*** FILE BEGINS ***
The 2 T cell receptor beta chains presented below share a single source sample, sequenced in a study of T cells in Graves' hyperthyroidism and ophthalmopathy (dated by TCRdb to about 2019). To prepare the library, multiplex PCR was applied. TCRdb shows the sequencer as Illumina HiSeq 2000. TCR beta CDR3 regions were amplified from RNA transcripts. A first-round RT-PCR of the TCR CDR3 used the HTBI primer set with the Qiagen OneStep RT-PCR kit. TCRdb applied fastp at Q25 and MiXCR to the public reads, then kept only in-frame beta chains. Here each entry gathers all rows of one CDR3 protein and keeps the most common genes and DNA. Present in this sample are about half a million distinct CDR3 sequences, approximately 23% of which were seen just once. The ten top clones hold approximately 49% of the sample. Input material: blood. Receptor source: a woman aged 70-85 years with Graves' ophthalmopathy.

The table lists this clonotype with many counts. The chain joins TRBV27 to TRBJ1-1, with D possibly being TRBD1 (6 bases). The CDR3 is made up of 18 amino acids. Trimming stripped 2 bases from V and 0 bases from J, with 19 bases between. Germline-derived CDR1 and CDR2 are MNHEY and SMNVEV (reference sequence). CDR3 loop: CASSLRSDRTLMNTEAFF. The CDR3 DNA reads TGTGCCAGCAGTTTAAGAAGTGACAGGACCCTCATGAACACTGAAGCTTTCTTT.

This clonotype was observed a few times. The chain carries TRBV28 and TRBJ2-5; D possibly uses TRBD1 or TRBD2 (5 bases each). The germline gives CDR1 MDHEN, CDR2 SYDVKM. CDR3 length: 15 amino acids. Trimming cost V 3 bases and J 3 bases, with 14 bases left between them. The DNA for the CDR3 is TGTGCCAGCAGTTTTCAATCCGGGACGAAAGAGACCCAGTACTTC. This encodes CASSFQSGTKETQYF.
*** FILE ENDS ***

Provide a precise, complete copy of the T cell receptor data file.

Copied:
The 2 T cell receptor beta chains presented below share a single source sample, sequenced in a study of T cells in Graves' hyperthyroidism and ophthalmopathy (dated by TCRdb to about 2019). To prepare the library, multiplex PCR was applied. TCRdb shows the sequencer as Illumina HiSeq 2000. TCR beta CDR3 regions were amplified from RNA transcripts. A first-round RT-PCR of the TCR CDR3 used the HTBI primer set with the Qiagen OneStep RT-PCR kit. TCRdb applied fastp at Q25 and MiXCR to the public reads, then kept only in-frame beta chains. Here each entry gathers all rows of one CDR3 protein and keeps the most common genes and DNA. Present in this sample are about half a million distinct CDR3 sequences, approximately 23% of which were seen just once. The ten top clones hold approximately 49% of the sample. Input material: blood. Receptor source: a woman aged 70-85 years with Graves' ophthalmopathy.

The table lists this clonotype with many counts. The chain joins TRBV27 to TRBJ1-1, with D possibly being TRBD1 (6 bases). The CDR3 is made up of 18 amino acids. Trimming stripped 2 bases from V and 0 bases from J, with 19 bases between. Germline-derived CDR1 and CDR2 are MNHEY and SMNVEV (reference sequence). CDR3 loop: CASSLRSDRTLMNTEAFF. The CDR3 DNA reads TGTGCCAGCAGTTTAAGAAGTGACAGGACCCTCATGAACACTGAAGCTTTCTTT.

This clonotype was observed a few times. The chain carries TRBV28 and TRBJ2-5; D possibly uses TRBD1 or TRBD2 (5 bases each). The germline gives CDR1 MDHEN, CDR2 SYDVKM. CDR3 length: 15 amino acids. Trimming cost V 3 bases and J 3 bases, with 14 bases left between them. The DNA for the CDR3 is TGTGCCAGCAGTTTTCAATCCGGGACGAAAGAGACCCAGTACTTC. This encodes CASSFQSGTKETQYF.